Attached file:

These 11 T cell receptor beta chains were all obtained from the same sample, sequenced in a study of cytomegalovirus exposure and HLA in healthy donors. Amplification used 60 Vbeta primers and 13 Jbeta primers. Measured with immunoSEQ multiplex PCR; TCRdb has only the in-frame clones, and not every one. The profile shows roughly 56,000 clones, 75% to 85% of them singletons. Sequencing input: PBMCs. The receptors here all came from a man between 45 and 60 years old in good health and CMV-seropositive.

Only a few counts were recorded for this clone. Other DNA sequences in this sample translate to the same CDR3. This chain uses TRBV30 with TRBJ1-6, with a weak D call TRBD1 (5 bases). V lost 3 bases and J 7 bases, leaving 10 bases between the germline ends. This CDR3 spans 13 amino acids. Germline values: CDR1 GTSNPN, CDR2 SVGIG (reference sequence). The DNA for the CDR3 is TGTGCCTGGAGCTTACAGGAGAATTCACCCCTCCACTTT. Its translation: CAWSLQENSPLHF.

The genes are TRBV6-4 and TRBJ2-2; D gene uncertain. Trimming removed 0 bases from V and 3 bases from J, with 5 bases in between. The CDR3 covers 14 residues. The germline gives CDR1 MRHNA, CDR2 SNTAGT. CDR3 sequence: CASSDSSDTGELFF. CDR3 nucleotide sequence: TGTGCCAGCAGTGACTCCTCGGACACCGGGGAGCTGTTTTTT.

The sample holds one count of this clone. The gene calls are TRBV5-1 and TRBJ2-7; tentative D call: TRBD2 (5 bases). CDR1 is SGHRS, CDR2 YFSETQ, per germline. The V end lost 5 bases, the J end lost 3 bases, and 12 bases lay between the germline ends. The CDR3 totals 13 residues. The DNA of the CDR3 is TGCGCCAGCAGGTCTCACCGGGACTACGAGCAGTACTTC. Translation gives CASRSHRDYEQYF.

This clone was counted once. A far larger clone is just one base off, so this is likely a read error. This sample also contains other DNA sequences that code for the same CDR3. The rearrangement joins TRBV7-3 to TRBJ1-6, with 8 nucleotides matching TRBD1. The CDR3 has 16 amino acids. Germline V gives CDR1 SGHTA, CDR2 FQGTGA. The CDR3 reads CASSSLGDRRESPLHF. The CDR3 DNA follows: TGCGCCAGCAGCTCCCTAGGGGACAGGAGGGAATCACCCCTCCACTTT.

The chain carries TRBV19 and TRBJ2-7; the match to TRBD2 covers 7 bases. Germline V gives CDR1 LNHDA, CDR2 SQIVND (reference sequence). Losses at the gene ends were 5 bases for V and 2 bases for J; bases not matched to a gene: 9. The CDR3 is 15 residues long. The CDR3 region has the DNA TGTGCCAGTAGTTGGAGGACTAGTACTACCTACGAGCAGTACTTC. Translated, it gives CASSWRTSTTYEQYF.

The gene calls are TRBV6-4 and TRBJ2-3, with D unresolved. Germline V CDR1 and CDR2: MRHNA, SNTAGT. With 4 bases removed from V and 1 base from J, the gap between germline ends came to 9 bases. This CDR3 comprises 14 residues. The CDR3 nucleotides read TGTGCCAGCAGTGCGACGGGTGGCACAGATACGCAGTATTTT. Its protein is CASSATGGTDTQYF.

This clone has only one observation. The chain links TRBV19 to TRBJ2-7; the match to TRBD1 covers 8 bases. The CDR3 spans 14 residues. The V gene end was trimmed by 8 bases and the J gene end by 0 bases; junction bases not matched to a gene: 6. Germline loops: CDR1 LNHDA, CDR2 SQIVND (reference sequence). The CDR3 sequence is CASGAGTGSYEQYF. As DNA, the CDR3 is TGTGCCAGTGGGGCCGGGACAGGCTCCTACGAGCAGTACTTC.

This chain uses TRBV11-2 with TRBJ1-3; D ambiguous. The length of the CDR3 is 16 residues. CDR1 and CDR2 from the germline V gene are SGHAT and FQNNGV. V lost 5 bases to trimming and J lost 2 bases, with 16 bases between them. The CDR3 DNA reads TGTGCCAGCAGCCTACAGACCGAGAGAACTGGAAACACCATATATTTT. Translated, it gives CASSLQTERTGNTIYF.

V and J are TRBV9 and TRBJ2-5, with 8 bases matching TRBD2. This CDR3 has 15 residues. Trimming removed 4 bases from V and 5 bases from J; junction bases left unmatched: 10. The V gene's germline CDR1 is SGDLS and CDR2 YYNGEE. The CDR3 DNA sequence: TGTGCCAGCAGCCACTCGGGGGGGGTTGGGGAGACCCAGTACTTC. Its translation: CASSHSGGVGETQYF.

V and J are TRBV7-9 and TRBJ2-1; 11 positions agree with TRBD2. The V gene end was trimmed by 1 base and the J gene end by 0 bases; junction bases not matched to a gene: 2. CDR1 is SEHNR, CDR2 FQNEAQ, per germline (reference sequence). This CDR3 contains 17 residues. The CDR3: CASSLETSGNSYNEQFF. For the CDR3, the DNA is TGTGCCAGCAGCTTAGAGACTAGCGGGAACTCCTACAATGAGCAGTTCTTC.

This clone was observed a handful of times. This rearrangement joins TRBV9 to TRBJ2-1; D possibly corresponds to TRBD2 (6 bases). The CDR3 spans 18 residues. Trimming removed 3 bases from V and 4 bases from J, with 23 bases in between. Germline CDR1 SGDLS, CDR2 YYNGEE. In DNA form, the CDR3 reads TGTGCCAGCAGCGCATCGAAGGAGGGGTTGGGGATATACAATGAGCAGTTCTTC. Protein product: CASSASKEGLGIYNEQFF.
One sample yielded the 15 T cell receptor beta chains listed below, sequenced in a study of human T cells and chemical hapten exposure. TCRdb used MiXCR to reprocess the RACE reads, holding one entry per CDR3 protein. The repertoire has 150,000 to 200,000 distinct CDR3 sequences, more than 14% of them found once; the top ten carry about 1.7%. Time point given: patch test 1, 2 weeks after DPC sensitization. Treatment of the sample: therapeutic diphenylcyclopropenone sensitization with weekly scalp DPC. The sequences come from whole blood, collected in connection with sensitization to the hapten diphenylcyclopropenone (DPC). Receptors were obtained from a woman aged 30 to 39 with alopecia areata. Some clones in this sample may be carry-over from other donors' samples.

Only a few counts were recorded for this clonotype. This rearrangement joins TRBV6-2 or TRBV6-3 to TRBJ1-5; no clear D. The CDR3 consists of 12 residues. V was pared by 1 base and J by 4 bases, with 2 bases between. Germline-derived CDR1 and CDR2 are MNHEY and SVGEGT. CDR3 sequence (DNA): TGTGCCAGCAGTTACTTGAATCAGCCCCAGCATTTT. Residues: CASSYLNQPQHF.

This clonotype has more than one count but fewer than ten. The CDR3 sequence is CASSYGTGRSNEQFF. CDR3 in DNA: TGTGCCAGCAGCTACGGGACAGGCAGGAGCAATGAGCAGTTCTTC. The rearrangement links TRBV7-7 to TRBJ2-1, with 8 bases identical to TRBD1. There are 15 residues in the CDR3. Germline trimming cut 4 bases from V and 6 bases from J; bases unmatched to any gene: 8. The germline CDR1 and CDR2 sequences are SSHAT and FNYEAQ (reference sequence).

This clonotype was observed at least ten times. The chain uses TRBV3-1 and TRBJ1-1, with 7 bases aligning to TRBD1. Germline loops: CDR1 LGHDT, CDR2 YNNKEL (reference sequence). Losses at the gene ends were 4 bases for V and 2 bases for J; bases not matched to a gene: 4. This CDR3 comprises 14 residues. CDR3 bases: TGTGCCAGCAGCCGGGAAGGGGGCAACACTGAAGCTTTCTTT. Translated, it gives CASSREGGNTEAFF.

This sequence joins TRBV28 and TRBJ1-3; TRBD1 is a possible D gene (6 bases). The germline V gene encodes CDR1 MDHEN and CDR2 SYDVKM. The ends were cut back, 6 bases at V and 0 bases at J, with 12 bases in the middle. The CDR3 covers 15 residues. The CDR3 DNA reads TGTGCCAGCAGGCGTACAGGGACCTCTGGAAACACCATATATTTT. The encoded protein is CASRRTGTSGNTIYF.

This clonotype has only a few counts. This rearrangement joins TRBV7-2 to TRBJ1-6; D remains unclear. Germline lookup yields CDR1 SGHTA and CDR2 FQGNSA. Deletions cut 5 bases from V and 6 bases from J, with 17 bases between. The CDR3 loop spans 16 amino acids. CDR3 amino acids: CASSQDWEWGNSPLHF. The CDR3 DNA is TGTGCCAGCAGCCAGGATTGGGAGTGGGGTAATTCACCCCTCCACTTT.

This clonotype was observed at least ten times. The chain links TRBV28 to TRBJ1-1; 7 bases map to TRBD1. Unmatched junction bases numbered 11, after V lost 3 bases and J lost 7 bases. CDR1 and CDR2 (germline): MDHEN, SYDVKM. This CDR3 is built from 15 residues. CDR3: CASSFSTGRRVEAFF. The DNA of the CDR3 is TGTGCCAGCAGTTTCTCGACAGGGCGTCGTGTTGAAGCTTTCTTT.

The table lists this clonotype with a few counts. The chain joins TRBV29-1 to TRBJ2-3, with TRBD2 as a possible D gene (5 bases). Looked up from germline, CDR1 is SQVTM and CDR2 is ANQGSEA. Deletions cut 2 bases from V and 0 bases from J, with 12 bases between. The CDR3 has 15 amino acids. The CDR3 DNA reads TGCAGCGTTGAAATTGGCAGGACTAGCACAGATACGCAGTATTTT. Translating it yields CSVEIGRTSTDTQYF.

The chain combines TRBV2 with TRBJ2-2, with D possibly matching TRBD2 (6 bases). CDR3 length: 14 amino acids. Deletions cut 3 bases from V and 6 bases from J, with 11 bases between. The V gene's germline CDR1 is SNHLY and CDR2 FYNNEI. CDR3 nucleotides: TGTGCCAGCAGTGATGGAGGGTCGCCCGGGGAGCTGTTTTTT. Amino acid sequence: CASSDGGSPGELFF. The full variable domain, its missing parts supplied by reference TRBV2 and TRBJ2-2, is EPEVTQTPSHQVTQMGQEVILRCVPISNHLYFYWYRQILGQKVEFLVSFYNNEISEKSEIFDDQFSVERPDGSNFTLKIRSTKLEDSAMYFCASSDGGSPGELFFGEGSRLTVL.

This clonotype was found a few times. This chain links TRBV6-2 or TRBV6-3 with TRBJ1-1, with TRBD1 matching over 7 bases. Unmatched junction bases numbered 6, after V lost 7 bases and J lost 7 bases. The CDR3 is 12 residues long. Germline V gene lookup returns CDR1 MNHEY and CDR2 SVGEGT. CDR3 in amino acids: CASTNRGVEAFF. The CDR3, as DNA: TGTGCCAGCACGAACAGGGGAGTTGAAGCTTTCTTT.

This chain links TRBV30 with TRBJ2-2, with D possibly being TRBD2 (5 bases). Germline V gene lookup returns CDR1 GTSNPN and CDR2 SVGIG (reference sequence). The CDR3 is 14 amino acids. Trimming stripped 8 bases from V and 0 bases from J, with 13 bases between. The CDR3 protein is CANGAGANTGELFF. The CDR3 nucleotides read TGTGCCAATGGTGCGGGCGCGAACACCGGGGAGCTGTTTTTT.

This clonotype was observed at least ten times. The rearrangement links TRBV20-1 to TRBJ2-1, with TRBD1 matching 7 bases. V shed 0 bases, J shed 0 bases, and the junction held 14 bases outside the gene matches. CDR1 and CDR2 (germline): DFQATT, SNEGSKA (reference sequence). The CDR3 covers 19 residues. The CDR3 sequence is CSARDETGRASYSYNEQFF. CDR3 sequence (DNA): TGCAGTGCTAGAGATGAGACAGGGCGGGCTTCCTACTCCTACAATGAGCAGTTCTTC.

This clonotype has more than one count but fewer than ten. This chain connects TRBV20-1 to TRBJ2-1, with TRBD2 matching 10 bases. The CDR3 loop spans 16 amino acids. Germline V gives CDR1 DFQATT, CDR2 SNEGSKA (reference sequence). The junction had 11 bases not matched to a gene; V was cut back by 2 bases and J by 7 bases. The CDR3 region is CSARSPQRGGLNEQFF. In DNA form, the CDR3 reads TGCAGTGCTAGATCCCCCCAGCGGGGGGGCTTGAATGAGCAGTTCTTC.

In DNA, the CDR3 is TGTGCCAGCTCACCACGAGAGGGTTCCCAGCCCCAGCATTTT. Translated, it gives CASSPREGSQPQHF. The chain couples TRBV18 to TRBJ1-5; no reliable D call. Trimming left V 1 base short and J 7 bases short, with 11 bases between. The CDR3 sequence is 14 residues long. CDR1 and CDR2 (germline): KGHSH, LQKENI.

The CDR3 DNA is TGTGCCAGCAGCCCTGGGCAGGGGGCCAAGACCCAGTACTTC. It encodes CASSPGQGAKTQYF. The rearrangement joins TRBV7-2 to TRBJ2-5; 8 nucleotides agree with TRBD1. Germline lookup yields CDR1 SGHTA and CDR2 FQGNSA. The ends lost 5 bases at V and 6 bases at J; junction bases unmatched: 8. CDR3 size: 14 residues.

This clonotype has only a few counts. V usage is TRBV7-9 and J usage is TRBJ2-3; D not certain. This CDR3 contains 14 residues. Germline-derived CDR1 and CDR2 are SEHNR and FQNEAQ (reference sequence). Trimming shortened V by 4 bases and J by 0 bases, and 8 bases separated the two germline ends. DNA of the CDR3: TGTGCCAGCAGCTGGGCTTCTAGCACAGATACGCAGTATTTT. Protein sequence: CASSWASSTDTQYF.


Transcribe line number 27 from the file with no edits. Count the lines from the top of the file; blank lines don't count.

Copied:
The CDR3 DNA is TGTGCCAGCAGCCCTGGGCAGGGGGCCAAGACCCAGTACTTC. It encodes CASSPGQGAKTQYF. The rearrangement joins TRBV7-2 to TRBJ2-5; 8 nucleotides agree with TRBD1. Germline lookup yields CDR1 SGHTA and CDR2 FQGNSA. The ends lost 5 bases at V and 6 bases at J; junction bases unmatched: 8. CDR3 size: 14 residues.